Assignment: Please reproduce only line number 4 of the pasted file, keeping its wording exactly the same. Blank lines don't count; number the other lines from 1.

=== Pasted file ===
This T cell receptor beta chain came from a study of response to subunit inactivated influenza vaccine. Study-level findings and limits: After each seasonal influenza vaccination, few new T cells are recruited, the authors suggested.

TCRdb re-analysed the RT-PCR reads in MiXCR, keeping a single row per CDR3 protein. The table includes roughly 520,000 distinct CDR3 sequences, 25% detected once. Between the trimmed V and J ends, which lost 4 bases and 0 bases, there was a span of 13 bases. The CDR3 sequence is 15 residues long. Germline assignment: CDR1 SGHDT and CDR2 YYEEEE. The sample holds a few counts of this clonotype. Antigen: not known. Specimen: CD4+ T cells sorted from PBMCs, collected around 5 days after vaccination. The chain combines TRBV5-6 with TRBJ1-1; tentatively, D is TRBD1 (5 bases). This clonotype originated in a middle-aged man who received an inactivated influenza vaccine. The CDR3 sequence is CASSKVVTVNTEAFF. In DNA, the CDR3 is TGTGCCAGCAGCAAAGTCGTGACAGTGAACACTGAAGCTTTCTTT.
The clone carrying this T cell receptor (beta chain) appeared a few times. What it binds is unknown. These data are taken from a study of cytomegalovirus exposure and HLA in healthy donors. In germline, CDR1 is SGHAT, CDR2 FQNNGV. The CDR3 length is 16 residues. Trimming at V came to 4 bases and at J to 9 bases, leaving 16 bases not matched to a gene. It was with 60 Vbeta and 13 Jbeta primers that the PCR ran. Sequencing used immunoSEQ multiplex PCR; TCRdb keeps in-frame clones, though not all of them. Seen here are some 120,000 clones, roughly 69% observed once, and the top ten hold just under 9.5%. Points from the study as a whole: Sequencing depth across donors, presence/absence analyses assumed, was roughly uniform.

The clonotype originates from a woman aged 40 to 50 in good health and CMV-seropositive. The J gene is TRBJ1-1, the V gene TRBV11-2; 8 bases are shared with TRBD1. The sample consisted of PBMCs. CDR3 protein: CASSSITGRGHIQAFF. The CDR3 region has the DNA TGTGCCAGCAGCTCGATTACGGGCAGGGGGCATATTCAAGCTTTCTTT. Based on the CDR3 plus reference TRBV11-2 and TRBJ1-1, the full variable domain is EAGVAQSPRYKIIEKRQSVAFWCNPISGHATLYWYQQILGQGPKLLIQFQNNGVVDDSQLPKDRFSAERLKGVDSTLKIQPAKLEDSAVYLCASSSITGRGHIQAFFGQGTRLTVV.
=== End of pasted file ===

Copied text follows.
The clonotype originates from a woman aged 40 to 50 in good health and CMV-seropositive. The J gene is TRBJ1-1, the V gene TRBV11-2; 8 bases are shared with TRBD1. The sample consisted of PBMCs. CDR3 protein: CASSSITGRGHIQAFF. The CDR3 region has the DNA TGTGCCAGCAGCTCGATTACGGGCAGGGGGCATATTCAAGCTTTCTTT. Based on the CDR3 plus reference TRBV11-2 and TRBJ1-1, the full variable domain is EAGVAQSPRYKIIEKRQSVAFWCNPISGHATLYWYQQILGQGPKLLIQFQNNGVVDDSQLPKDRFSAERLKGVDSTLKIQPAKLEDSAVYLCASSSITGRGHIQAFFGQGTRLTVV.